Kevin E. Trenberth

Encyclopedia of Hydrological Sciences

Published date June 13, 2008

The Impact of Climate Change and Variability on Heavy Precipitation, Floods, and Droughts

  • States there is a direct influence of global warming on changes in precipitation and heavy rains
  • States that increased heating leads to greater evaporation and thus surface drying, thereby increasing intensity and duration of drought
  • States that, in contrast to surface drying, the water-holding capacity of air increases by about 7% per 1 °C warming, which leads to increased water vapor in the atmosphere
  • Holds increased atmospheric moisture probably provides the biggest influence on precipitation—storms, whether individual thunderstorms, extratropical rain or snow storms, or tropical cyclones and hurricanes, supplied by increased moisture, produce more intense precipitation events that are widely observed to be occurring, even in places where total precipitation is decreasing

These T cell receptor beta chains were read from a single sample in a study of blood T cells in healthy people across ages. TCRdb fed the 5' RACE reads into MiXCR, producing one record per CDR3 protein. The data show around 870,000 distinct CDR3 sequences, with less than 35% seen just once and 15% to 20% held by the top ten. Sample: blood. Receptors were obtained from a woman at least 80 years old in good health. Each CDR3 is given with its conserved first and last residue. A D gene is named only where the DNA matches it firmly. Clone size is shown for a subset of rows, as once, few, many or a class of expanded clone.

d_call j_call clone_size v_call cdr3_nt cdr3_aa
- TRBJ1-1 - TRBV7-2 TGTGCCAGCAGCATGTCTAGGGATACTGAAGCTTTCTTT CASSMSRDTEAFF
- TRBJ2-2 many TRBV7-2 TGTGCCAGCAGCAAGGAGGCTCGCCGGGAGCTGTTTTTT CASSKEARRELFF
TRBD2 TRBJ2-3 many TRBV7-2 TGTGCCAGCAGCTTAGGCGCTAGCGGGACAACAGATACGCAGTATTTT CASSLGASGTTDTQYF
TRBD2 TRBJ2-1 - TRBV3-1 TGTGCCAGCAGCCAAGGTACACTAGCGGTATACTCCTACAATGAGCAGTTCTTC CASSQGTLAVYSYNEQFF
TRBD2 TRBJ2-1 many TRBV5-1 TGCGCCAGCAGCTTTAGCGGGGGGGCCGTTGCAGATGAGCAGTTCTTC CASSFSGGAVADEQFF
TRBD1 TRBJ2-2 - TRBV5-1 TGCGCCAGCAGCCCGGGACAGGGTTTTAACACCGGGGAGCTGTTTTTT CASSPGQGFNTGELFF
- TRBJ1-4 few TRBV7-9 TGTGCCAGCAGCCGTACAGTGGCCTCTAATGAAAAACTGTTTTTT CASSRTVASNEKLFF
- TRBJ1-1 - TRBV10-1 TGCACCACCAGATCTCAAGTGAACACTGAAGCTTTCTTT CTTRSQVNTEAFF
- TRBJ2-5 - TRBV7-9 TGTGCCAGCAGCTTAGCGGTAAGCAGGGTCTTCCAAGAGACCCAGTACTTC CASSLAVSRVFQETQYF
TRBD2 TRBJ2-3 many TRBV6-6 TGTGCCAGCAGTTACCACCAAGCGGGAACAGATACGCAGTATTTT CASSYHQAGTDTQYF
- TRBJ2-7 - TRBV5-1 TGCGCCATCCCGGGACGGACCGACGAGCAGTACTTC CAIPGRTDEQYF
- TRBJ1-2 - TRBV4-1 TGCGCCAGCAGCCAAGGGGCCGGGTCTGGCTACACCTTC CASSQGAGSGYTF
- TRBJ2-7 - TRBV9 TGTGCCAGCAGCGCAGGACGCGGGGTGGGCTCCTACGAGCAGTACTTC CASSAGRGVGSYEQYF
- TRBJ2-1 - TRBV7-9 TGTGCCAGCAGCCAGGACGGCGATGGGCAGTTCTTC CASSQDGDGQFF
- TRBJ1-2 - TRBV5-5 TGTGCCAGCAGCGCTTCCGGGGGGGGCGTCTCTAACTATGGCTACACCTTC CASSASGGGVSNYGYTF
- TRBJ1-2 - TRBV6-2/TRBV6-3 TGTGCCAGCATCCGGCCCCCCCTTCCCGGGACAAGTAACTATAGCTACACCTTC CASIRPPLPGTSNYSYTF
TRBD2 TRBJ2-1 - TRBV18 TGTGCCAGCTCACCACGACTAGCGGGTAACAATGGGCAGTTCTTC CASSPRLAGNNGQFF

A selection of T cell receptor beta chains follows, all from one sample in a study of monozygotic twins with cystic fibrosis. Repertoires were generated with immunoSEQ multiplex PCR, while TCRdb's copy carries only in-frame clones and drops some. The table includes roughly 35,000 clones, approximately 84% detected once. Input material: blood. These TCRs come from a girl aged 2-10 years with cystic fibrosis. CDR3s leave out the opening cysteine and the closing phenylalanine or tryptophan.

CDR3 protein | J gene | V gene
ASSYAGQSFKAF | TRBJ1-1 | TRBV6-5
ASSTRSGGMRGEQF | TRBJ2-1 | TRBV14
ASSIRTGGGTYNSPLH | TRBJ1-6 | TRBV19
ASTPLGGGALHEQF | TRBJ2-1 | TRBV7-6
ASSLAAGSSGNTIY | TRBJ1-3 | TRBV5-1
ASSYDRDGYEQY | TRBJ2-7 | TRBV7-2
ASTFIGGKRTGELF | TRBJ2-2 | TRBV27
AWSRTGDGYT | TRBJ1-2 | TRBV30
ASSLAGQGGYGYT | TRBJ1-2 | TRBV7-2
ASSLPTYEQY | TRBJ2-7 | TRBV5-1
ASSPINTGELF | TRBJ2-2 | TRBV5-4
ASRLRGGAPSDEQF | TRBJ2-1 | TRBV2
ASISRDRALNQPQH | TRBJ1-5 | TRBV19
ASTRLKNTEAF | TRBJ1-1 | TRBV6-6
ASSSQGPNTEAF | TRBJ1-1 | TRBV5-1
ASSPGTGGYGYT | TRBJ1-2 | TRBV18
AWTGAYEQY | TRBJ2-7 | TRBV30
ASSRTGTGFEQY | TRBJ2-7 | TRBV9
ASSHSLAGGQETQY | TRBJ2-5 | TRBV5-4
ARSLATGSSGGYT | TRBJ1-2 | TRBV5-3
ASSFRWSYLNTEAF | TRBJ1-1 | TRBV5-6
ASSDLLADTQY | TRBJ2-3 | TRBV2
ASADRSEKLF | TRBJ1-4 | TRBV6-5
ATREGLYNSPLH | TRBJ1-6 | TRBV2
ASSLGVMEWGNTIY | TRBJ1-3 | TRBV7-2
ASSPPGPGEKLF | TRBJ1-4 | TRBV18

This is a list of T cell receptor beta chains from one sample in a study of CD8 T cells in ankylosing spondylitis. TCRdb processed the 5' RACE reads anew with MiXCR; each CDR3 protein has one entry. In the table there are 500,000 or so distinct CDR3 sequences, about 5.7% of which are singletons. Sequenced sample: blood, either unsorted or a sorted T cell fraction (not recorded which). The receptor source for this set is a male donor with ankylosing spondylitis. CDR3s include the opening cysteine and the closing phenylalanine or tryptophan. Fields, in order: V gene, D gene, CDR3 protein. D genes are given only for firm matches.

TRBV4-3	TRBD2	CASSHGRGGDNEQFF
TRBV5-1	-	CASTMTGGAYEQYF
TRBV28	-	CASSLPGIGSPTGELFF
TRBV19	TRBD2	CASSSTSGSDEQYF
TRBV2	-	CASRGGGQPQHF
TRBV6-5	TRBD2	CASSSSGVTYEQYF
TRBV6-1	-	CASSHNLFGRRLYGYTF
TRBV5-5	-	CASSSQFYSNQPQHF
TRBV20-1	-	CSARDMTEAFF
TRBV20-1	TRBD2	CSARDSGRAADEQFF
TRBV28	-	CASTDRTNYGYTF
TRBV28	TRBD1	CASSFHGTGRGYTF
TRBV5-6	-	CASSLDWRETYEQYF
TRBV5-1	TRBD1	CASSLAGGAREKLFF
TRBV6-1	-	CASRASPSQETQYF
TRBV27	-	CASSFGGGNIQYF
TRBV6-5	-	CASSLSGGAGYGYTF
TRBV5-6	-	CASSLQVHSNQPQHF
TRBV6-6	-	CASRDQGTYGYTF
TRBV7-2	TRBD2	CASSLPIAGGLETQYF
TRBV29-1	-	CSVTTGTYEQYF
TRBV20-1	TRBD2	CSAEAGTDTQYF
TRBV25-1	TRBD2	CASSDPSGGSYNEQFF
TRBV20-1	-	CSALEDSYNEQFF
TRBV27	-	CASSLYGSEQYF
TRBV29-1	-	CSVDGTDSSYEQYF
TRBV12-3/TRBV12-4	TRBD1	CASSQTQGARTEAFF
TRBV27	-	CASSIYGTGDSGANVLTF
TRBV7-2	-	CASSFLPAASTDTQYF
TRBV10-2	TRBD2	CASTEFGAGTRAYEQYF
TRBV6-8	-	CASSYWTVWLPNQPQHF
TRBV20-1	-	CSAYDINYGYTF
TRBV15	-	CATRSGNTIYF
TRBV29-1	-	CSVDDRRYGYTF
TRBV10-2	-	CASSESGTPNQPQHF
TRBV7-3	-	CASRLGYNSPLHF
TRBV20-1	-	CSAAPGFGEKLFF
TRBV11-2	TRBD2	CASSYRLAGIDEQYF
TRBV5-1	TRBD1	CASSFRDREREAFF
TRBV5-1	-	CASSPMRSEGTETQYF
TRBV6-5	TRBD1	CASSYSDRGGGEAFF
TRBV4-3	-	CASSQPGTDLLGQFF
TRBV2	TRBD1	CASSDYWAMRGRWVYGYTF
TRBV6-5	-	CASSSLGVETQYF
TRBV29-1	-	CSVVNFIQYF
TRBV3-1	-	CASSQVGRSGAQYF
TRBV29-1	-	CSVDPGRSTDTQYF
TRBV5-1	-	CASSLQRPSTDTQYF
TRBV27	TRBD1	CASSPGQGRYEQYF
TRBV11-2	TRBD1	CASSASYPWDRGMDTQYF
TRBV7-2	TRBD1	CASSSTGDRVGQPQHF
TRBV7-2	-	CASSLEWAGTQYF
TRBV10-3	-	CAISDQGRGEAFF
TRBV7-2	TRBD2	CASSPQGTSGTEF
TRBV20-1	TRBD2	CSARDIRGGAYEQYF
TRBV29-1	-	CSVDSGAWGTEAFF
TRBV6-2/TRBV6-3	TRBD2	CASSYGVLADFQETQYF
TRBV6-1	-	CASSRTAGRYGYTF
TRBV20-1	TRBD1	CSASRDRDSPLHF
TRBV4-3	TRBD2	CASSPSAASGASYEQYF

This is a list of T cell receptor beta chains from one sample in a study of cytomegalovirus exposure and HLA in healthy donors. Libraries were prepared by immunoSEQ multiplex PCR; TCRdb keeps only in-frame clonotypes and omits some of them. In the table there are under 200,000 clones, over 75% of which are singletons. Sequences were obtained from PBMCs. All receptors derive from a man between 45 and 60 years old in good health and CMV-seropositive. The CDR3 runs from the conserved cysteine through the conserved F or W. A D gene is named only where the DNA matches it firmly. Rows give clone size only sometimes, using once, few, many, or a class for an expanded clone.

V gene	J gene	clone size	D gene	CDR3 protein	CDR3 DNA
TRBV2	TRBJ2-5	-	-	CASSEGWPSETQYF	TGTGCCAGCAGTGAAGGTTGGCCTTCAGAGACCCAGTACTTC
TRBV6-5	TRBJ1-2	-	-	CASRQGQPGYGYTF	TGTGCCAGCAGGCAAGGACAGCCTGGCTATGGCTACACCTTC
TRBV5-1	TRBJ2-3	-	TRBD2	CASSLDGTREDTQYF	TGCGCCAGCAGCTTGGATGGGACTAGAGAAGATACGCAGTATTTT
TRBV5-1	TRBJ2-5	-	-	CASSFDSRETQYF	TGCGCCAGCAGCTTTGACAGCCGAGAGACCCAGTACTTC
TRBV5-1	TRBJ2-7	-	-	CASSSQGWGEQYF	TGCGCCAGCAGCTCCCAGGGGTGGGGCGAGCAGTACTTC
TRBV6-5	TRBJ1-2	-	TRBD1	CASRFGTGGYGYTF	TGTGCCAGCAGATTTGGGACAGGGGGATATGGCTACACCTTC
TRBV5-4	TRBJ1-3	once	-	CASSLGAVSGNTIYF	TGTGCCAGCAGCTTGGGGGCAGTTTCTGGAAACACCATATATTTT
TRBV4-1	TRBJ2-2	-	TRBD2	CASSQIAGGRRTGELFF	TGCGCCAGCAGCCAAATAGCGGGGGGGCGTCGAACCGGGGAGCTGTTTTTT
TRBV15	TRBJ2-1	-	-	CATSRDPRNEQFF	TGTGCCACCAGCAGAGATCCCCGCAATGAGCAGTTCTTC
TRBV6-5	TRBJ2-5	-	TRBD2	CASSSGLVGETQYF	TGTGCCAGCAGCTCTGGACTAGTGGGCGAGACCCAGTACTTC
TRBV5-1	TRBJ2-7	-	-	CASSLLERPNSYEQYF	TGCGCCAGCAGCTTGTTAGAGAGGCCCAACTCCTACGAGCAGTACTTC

• Says more intense precipitation events increases the risk of flooding
  • Finds that patterns of where it rains also have been observed to change, with dry areas becoming drier (generally throughout the subtropics) and wet areas becoming wetter, especially in mid to high latitudes
  • Finds that this pattern is simulated by climate models and is projected to continue into the future
  • Finds that, since more precipitation occurs as rain instead of snow with warming, and snow melts earlier, there is increased runoff and risk of flooding in early spring, but increased risk of drought in deep summer, especially over continental areas